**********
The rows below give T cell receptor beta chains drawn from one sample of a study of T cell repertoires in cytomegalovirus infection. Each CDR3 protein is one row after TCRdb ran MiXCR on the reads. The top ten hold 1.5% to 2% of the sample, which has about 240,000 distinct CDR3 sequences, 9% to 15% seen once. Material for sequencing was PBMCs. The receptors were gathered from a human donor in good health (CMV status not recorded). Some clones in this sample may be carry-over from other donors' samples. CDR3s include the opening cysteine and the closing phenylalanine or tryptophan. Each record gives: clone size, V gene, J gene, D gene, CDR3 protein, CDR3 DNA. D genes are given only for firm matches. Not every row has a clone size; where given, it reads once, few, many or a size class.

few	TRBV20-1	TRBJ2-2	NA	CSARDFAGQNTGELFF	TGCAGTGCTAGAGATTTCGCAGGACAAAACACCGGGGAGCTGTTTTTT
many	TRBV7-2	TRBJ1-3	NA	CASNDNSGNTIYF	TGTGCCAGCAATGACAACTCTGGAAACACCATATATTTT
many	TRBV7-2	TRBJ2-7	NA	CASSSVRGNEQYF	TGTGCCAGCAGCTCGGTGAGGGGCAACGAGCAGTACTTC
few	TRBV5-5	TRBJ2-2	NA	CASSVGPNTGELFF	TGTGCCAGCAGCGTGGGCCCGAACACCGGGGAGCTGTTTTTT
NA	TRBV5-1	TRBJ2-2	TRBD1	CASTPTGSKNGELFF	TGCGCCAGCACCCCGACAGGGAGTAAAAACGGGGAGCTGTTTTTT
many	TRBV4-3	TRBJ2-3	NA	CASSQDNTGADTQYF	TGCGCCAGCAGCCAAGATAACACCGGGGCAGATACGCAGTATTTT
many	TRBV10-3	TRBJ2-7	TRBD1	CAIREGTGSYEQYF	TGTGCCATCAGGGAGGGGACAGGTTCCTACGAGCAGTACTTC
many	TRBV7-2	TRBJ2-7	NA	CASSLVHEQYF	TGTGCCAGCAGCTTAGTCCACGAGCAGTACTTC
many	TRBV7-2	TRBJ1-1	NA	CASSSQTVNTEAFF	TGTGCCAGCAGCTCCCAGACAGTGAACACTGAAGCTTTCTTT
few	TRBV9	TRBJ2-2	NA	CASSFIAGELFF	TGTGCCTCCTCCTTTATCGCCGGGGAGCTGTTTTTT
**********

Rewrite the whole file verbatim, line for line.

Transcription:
The rows below give T cell receptor beta chains drawn from one sample of a study of T cell repertoires in cytomegalovirus infection. Each CDR3 protein is one row after TCRdb ran MiXCR on the reads. The top ten hold 1.5% to 2% of the sample, which has about 240,000 distinct CDR3 sequences, 9% to 15% seen once. Material for sequencing was PBMCs. The receptors were gathered from a human donor in good health (CMV status not recorded). Some clones in this sample may be carry-over from other donors' samples. CDR3s include the opening cysteine and the closing phenylalanine or tryptophan. Each record gives: clone size, V gene, J gene, D gene, CDR3 protein, CDR3 DNA. D genes are given only for firm matches. Not every row has a clone size; where given, it reads once, few, many or a size class.

few	TRBV20-1	TRBJ2-2	NA	CSARDFAGQNTGELFF	TGCAGTGCTAGAGATTTCGCAGGACAAAACACCGGGGAGCTGTTTTTT
many	TRBV7-2	TRBJ1-3	NA	CASNDNSGNTIYF	TGTGCCAGCAATGACAACTCTGGAAACACCATATATTTT
many	TRBV7-2	TRBJ2-7	NA	CASSSVRGNEQYF	TGTGCCAGCAGCTCGGTGAGGGGCAACGAGCAGTACTTC
few	TRBV5-5	TRBJ2-2	NA	CASSVGPNTGELFF	TGTGCCAGCAGCGTGGGCCCGAACACCGGGGAGCTGTTTTTT
NA	TRBV5-1	TRBJ2-2	TRBD1	CASTPTGSKNGELFF	TGCGCCAGCACCCCGACAGGGAGTAAAAACGGGGAGCTGTTTTTT
many	TRBV4-3	TRBJ2-3	NA	CASSQDNTGADTQYF	TGCGCCAGCAGCCAAGATAACACCGGGGCAGATACGCAGTATTTT
many	TRBV10-3	TRBJ2-7	TRBD1	CAIREGTGSYEQYF	TGTGCCATCAGGGAGGGGACAGGTTCCTACGAGCAGTACTTC
many	TRBV7-2	TRBJ2-7	NA	CASSLVHEQYF	TGTGCCAGCAGCTTAGTCCACGAGCAGTACTTC
many	TRBV7-2	TRBJ1-1	NA	CASSSQTVNTEAFF	TGTGCCAGCAGCTCCCAGACAGTGAACACTGAAGCTTTCTTT
few	TRBV9	TRBJ2-2	NA	CASSFIAGELFF	TGTGCCTCCTCCTTTATCGCCGGGGAGCTGTTTTTT